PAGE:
mzfr@home:~$

Exploiting Exported activities in Android apps

This blog post doesn’t teach you the very basics of the android app, it just talks about the exported activity and their exploitation. If you have no idea what an apk is, how to extract the apk etc then I would suggest you go through the following resources:

These resources will give some ideas about the anatomy and working of APK.

What is an activity in the Android app?

Everything that you see in an android app is kind of being done via an activity. For example, say you click on the Facebook app icon in your phone, it will show a window with your feed, but internally system has started a Launcher activity whose job is to show you data in a certain format and also provide you options to move to other activities like seeing notifications or your messages.

According to Android developer docs, An activity is a single, focused thing that the user can do.

You can read more about android activities here and here.

What is exported activity?

An exported activity is the one that can be accessed by external components or apps. We can say that exported activities are like Public functions in Java, any other parent class or even package can call them.

Let’s understand this with an example, say you are on your home screen and now you want to start the Twitter app so you’ll click on the app icon to invoke its launcher activity but technically you were already in some activity(home page) and then you started another activity(launching the Twitter app). Now if the launcher activity of the Twitter app isn’t exported(not public) then no one will be able to invoke the activity and the app won’t start. That is why there has to at least one activity exported so other components of android can start it.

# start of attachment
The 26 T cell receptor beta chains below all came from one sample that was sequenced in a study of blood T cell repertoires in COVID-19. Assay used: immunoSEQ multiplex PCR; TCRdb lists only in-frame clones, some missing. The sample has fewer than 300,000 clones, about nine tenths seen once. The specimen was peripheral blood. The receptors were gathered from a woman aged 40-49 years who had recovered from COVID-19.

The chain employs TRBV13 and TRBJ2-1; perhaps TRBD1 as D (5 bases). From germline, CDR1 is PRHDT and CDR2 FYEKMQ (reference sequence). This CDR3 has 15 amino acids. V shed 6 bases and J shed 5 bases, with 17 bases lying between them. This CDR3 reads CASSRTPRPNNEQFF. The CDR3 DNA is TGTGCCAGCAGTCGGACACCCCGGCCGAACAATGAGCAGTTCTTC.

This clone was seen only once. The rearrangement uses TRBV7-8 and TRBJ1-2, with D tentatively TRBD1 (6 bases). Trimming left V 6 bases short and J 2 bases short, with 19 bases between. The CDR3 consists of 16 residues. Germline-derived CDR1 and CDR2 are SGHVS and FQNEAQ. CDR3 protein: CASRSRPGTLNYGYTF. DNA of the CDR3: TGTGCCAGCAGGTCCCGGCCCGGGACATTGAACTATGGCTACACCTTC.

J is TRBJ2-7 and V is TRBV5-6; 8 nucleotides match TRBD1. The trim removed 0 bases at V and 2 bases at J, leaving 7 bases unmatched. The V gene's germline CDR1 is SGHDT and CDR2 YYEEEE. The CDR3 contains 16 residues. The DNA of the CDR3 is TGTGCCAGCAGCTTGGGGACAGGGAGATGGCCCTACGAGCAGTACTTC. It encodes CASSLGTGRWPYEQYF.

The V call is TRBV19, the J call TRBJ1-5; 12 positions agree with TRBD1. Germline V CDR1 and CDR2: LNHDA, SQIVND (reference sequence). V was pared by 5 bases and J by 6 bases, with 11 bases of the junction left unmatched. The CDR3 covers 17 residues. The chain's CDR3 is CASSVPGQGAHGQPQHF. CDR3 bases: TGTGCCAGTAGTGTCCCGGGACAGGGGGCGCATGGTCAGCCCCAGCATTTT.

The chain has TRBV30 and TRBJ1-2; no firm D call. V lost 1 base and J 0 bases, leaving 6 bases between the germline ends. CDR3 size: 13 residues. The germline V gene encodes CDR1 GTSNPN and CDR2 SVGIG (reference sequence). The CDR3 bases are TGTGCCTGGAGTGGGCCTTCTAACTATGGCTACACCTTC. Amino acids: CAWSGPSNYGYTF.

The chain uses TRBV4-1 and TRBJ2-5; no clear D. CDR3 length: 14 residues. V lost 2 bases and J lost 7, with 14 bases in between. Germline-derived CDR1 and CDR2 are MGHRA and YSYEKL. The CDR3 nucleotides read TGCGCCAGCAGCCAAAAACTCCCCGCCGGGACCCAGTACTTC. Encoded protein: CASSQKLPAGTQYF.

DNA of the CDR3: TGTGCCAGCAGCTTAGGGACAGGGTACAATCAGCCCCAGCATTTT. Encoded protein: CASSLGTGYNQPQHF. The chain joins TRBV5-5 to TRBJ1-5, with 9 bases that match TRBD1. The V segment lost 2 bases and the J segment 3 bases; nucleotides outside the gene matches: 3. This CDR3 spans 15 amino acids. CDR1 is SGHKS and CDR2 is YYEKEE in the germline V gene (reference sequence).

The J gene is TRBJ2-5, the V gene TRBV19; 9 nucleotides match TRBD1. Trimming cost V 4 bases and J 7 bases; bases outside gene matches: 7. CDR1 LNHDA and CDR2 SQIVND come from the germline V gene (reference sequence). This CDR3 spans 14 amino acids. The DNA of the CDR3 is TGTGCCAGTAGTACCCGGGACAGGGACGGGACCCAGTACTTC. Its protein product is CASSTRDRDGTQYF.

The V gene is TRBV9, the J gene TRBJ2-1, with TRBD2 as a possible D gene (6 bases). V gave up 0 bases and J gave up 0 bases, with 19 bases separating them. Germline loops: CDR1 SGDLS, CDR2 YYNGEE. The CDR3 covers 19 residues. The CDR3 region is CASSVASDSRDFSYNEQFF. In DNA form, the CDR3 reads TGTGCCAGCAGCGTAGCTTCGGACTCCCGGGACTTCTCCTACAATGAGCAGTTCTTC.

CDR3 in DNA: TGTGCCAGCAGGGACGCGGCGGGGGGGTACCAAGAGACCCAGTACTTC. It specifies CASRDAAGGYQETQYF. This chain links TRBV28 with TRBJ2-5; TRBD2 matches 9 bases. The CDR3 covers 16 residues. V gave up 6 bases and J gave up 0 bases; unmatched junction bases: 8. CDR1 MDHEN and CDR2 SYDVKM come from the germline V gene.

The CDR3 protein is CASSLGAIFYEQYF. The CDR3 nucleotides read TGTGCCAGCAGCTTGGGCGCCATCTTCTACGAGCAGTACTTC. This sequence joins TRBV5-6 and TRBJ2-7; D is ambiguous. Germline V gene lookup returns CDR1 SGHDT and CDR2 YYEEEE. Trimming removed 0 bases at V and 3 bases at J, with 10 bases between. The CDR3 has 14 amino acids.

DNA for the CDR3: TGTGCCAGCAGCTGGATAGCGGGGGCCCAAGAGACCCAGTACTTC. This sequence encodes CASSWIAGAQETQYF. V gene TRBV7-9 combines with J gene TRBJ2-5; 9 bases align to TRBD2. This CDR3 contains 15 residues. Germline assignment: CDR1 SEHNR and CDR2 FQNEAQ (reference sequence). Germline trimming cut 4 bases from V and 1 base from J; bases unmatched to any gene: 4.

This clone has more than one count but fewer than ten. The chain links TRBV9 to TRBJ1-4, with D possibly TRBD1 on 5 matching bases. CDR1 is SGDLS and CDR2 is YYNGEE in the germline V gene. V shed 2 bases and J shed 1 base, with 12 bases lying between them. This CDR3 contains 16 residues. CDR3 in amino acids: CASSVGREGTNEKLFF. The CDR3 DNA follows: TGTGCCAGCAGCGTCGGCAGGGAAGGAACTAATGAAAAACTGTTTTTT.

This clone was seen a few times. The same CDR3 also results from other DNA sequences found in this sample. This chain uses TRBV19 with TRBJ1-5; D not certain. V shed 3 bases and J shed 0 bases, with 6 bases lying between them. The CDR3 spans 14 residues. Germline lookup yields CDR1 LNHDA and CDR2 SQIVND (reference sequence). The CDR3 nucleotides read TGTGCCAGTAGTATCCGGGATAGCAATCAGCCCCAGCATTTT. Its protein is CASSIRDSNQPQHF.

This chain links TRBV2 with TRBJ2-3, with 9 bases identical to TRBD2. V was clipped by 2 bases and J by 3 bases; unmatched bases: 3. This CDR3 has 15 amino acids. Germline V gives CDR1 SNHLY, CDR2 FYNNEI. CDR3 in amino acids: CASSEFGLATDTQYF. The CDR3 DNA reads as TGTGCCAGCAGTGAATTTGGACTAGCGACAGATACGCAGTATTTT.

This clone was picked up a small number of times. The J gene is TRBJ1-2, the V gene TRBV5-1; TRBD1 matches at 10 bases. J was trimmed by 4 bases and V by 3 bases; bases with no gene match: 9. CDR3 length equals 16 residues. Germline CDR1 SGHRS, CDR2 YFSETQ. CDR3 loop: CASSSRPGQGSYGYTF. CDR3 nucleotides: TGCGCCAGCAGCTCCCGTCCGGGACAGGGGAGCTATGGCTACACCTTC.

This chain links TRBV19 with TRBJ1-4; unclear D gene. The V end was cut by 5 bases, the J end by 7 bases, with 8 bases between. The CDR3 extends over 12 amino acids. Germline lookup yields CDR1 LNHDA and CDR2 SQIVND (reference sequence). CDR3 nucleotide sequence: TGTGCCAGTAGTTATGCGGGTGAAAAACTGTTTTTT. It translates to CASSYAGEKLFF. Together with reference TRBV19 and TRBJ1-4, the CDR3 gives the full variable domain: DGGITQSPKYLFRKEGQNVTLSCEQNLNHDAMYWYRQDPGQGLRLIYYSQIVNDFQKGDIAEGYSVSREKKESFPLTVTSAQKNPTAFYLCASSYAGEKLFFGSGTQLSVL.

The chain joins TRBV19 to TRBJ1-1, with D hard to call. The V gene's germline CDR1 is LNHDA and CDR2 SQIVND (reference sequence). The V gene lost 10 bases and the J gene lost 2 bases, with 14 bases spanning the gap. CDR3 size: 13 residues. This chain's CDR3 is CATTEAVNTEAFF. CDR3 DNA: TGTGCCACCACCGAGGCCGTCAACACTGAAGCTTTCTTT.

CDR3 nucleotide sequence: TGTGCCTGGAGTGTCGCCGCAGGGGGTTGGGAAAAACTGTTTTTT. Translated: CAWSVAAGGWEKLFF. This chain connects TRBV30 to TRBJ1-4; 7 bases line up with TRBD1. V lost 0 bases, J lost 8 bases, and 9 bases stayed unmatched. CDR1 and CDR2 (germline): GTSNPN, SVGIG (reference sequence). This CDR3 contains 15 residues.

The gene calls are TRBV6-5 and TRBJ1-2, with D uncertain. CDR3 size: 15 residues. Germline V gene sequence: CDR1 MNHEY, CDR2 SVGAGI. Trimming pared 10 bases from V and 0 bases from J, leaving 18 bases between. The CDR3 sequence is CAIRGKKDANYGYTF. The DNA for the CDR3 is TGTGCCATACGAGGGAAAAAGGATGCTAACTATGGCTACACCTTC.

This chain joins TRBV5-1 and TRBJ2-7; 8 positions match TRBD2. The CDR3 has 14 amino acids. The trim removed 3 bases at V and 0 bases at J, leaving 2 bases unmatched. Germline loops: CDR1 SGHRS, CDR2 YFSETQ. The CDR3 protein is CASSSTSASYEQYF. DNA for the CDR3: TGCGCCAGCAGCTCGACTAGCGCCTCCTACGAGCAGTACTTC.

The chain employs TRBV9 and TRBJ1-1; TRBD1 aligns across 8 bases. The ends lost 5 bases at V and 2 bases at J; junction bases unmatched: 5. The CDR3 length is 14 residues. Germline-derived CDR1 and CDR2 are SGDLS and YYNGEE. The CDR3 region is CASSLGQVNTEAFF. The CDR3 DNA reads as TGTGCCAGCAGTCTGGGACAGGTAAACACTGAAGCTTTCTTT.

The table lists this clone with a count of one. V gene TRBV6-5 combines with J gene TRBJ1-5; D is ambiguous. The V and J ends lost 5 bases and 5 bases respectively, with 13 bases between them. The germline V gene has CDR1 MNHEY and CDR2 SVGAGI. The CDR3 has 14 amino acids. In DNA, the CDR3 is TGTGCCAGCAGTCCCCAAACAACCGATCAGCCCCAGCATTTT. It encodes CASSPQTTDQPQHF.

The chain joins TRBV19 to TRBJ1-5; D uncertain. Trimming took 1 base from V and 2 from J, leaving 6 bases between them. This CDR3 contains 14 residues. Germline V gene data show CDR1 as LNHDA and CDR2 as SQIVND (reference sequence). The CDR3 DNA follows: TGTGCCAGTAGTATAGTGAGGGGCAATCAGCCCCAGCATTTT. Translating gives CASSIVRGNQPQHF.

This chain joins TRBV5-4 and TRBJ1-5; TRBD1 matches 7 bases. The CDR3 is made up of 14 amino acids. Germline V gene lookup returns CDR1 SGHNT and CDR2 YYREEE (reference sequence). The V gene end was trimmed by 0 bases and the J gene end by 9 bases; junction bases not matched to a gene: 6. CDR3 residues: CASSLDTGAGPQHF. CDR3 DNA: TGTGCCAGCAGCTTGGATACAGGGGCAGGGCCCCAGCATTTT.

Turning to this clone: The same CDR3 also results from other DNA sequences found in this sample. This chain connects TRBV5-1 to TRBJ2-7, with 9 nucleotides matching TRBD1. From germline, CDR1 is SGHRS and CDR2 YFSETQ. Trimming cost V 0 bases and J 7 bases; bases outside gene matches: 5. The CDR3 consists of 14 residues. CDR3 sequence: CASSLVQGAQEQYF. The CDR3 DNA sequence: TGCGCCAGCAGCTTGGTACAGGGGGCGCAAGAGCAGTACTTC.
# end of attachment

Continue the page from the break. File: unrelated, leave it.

Why exported activities can be bad?

We saw that exported activities are useful since they help in starting the app and provides other functionalities so what could possibly be wrong with them?

Well, the thing is that having activities isn’t wrong at all but having exported activities without any kind of protection can be bad. Because any malicious app can invoke those activities for performing various malicious actions.

How can we define an activity in the app?

In all the android app there is a file called AndroidManifest.xml. Example of a defined activity can be seen below:

<activity android:theme="@style/NoDisplayTheme" android:name="com.github.android.activities.DeepLinkActivity" android:launchMode="singleTask">
    <intent-filter>
        <action android:name="android.intent.action.VIEW"/>
        <category android:name="android.intent.category.DEFAULT"/>
        <category android:name="android.intent.category.BROWSABLE"/>
        <data android:scheme="https"/>
        <data android:host="github.com"/>
        <data android:pathPattern="/.*"/>
    </intent-filter>
</activity>

This is an activity defined in Github's android app.

As you can see above name of the activity is com.github.android.activities.DeepLinkActivity, this name is selected based on the directory a file is present in. So that name resembles that there is a file named DeepLinkActivity.java in the directory com/github/android/activities.

Those launchMode and theme doesn’t matter, ignore them like The Dictator ignores Larry King’s question about nuclear weapons

Now everything in the <intent-filter> is important and can help us in the exploitation part. Let’s look at them one by one:

  • action - As the word says it let the activity know what kind of action has to be taken when that activity is started. So that means a single activity can have multiple actions defined.
  • category - TBH I don’t know what it does, I never got around to understand the role of the category tag in intent-filters so I guess we can ignore them 😜
  • data - This is the data that is to be given to the activity for some kind of processing. In our example, we see 3 data tags but each having different attributes and they are kind of self-explanatory. All those tags say that our DeepLinkActivity takes data of the format https://github.com/*.

How to identify an exported activity?

According to the android developer docs, an activity is considered exported in the following two cases:

  • If the activity has android:exported="true" attribute in its definition.
  • If android:exported is not defined at all then it should have at least one intent-filter in it.

Again let’s understand this with an example.

  • An exported activity:

      <activity android:name="com.github.android.activities.DeepLinkActivity" android:exported="true"> </activity>
    

    Just set the android:exported="true"

  • Another way to export an activity: